Hi Kyam, thanks for taking the time to chat to us! Let’s start with the new label, “Unbidden Audio” the first release was an awesome album by yourself (one of my fav releases this year), how’s things been since you launched?
Cheers for speaking to me, and thanks for the kind words, very happy to hear you enjoyed the LP! Things have been good since – I was grateful for the feedback and support it received, and I’ve kept myself busy working on the follow up release (which has just been sent off for mastering) as well as more artwork, to further develop the visual side of the label. I’ve also been lucky enough to play at some amazing nights (Noise Test / AKO / Danger Chamber Sessions), where I’ve been able to test out forthcoming tunes.
You referenced a few gigs there, you’ve been busy and it must be nice to get out and play these new and existing tunes you have. When you play sets do you try and showcase your music as much as possible?
I like the idea of playing new bits which I haven’t sent out to anyone yet, so that the crowd are hearing something they won’t have heard before… and I think playing a couple of your own tunes can help add an idiosyncratic feel to the set too. But I put selection before ego – I don’t want to be that guy at an open mic night who says “the next 10 are mine”… That said, Noise Test have a 100% unreleased / own productions set policy, so on that occasion, I was very happy to be that guy, guilt free!
And how about the name? How did you come about naming the label that?
I wanted a name that matched the vision of what I’m aiming for with the label, so I chose “Unbidden Audio” to reflect the outsider position which is at the core of where I’m coming from with it… the plan was to release music which is hopefully a bit different from the norm, has an edge / rawness about it, and which presents a challenge in some way… I was also having a bit of fun with the name in the sense I appreciate that new (low-key) labels are liable to be viewed as unwanted, or surplus to requirements, considering the ultra-saturated state of electronic music at the moment. Plus, in terms of label style / aesthetic, I’m not concerned with appealing to everyone’s tastes.
So we discussed a while back that at the inception of the label that it will be an outlet for your own music mostly and also not necessarily be just dnb/jungle based either… Any plans in that case to release any other genres at some stage?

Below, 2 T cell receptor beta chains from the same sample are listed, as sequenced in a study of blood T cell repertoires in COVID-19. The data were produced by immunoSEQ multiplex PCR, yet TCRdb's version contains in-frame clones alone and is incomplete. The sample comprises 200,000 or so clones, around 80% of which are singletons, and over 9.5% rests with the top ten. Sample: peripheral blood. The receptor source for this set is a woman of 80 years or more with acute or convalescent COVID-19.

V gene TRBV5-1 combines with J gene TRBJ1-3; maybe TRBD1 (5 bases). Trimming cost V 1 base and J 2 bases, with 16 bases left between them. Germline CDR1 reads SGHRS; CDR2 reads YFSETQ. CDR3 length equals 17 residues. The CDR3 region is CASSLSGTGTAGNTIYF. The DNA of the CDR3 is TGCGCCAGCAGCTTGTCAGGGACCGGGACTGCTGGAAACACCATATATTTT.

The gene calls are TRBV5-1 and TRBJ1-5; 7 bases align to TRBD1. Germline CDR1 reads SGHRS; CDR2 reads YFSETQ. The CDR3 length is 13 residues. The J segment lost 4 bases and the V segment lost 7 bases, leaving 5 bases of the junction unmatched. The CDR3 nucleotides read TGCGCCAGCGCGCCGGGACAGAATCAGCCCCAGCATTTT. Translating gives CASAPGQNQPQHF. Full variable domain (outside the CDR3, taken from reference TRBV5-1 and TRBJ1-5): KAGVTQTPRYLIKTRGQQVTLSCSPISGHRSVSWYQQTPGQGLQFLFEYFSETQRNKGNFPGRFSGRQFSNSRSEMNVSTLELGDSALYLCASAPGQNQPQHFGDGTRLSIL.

Yeah, although the label is, and will continue to be principally focused around dnb/jungle (I love the fact that so much can be done under the 170 banner), I’m not hugely worried about genre / BPM as long as the overall vibe feels right… part of the pleasure of working on an LP / imprint, is that I could also enjoy doing stuff like “Trough” off the Underside LP, which is pretty much the polar opposite of how I’d approach making a drum & bass track.
With that being said… Can we expect to see you using the label to dabble with other genres with your own music?
I seem to have politician-ed that question, snakily avoided answering – I’m not sure I’ll necessarily sit down and think, I’m going to write this or that particular genre for the label… (but never say never) but I’ll definitely be putting out some stuff which, to most people’s ears, isn’t drum & bass. That still sounds like a Question Time answer.
Let’s move on to you as a producer, 3 albums released in 3 years, that’s a HIGH work rate! You must have a healthy creative flow then judging by your output?
Haha, yeah, music is my passion / obsession and I feel like I start getting withdrawal symptoms unless I’m ramming my time around the office job with making beats – around a year ago I compressed my office hours into 4 days, giving me an uninterrupted day each week to work purely on music, which has been a great help too. It has also involved a fair bit of prioritising… I’ve yet to see an episode of The Wire, Breaking Bad, Game of Thrones, or The Walking Dead etc… although I’ve rinsed Peep Show repeats so can’t complain. My wife has been very understanding with my studio time too. I don’t think “just another 30 minutes tweaking this loop playing loudly on repeat” was part of our wedding vows…
My actual technical workflow would probably be considered very slow by a lot of producer’s standards, but in terms of creative flow / perseverance, I usually feel pretty lucky. That said, I’ve written a lot of stuff which I haven’t released, either due to me going off an idea, or deciding the vibe wasn’t right to fit anywhere…
I’m starting to think you music producing types might wanna think about having your own set of vows… “Thou shall not be mad at man/woman when he/she looping and repetitively messing with the same beat pattern when dinner is ready etc” Ever thought of offering an advice service to new producers for this ? Ha ha .
Haha! The Kyam Center For Producers Who Can’t Spouse Good – my wife told me that I once sleep talked about “the brightness of the EQ”. I suspect I’m not in a fit state to advise others.
Carrying on with the albums, prior to putting them together did you approach them as an album project each time, writing material for that particular project? Or were they collections of our own material you just released in bulk? (Instead of multiple singles/eps etc)